You really see the elbows thing in the ancient European families who are the descendants of kings and other imperial leaders.
    There was a reality show a while back consisting of super-rich kids on a cattle drive and it was quite fascinating to watch them not want to really work.

  5. Hi David,
    This could create a new subdomain for Urban Semiotic: Bio Semiotic.
    Body language and gestures influence the message a person is trying to convey.
    We pick up on cues and there’s something about an elistist posture that goes against the American equalitarian spirit.
    The same thing is true for anything out of the norm about someone’s posture or movements.
    That’s why “geeky” kids get picked on by other kids because they often move in ways that are different than the other kids.

  6. Here’s something interesting from a guide to power body language relating to elbows:

    Walk with exaggerated swinging of arms, palm down and out. Kink elbows outwards, making the body seem wider. Add a slight swagger.

    Emphasis added.
    Notice that all of the heroes in Hollywood movies have this body language. They usually aren’t the Monty Burns types either.
    Many Blue bloods have an opposite air. I’ll have to keep an eye out for Trump’s elbow movements next time Apprentice airs. I did notice that trumpts always sound when he enters a room to speak to the contestants.
    Most wastrels, ala Paris Hilton, hold themselves in a posture opposite from the American hero.
    It’s also interesting that slackers also have the same posture — sans the money.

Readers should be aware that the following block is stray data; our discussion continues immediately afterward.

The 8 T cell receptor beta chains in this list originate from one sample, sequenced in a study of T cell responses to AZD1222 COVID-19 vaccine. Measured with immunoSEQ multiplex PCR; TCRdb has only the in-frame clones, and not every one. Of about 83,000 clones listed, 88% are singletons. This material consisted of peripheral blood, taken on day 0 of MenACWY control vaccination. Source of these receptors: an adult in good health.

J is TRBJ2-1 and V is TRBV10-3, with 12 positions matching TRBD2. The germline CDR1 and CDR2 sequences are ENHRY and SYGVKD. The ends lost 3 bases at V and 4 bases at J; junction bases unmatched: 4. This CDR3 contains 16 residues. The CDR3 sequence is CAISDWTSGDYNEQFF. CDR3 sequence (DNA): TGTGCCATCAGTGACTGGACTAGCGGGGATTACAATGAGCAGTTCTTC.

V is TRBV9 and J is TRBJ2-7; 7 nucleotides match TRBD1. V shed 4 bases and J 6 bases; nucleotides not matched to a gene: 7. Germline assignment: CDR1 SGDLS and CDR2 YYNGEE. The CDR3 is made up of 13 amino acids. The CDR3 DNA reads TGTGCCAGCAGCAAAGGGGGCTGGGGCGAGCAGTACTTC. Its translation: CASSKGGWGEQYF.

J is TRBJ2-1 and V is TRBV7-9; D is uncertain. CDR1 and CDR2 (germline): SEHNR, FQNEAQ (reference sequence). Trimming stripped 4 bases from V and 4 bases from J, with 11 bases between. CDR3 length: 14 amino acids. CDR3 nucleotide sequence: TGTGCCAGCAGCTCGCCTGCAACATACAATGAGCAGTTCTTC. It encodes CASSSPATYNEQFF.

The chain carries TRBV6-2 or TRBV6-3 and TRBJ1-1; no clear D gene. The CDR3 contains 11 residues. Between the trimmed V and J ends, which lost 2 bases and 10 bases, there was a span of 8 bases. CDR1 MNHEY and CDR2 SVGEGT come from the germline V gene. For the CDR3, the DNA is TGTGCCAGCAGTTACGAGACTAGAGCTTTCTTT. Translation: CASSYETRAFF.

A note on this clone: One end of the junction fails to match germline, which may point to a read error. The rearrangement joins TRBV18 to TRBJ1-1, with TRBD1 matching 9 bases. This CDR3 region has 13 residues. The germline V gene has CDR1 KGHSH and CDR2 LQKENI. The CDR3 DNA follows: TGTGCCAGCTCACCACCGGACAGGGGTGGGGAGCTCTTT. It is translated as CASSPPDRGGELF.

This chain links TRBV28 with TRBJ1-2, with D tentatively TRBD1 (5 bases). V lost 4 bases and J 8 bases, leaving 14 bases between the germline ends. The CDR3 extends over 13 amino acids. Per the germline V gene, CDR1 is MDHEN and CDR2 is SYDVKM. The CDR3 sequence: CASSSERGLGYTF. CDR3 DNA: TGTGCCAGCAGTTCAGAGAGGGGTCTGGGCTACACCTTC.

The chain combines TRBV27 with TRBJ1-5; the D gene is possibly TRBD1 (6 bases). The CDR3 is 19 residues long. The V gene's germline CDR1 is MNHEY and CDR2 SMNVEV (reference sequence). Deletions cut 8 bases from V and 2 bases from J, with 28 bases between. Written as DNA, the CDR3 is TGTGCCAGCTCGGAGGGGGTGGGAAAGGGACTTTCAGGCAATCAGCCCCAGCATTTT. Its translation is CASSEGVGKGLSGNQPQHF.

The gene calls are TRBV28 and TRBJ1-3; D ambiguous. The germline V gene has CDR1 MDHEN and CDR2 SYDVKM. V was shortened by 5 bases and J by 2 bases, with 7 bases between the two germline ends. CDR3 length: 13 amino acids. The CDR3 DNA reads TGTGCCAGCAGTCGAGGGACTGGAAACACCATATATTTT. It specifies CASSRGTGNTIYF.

“A typical slacker is characterized by a static, unenthusiastic air manifesting in an apparent lack of effort,” writes Wikipedia.
    The slacker description could apply to many of the old money types who often seemingly aren’t impressed by many things — including the hoi polloi.

  7. Terrific research, Chris!
    I’m with you all the way on all your points.
    Monty Burns is the perfect example of elbows that never move from the sides but the hands are always held near the mouth — it’s such a bizarre stance!
    Love the idea for “Bio Semiotic!” Yazzah!!
    Our current national leader definitely has the “walking swagger” down pat — but to some it looks more like a “swaggering smirk.”

  8. You have to be careful with too much swagger — otherwise you might end up looking like John Travolta on Saturday Night Fever and become a parody.
    There’s an interesting picture of J.P. Morgan — who rose from middle management to the heights of power — on PBS’ webpage about him.
    Notice how he isn’t afraid to bend his elbow while attempting to administer a beating to a photographer with his cane. A larger picture is available at Wikipedia.
    The inheritance crowd would never resort to violence.
    That’s the security staff’s assignment.

  9. Hi A S!
    For “maximum elbow effect” I would say two generations to get the form down right and since your children imitate you they almost immediately become part of the Old Money posture as soon as they are born.
    😀

  10. Never heard that one about old and new money before – but we are the other side of the ocean.
    When I was a child my mother told me to look at jewellery as an indicator – if it was “paste” or not and what style and how old it was. Old money had real stones and was often inherited ………. and was of course always *tasteful* and not glarish !

  11. I think it’s the ‘no elbow’ mentality that works…
    I had a friend (acquaintance, to be precise!) who used to wait his side of car door to be opened –
    He looked like a puppet – in every sense of the term!

  12. It’s pretty much the same David!
    The ‘so called’ friend of mine I was talking about was from India and belonged to the same category.
    The number of ‘people to wait on them’ exceeded the number of their family members; they used to take pride in it.

  13. Wouldnt you get cramps? That’s too funny. Must be on the watch out. And if I’m lucky, maybe they’re looking for a girlfriend. Hey, I can do that no moving of elbows imitation quite fine and can blend in at request. 🙂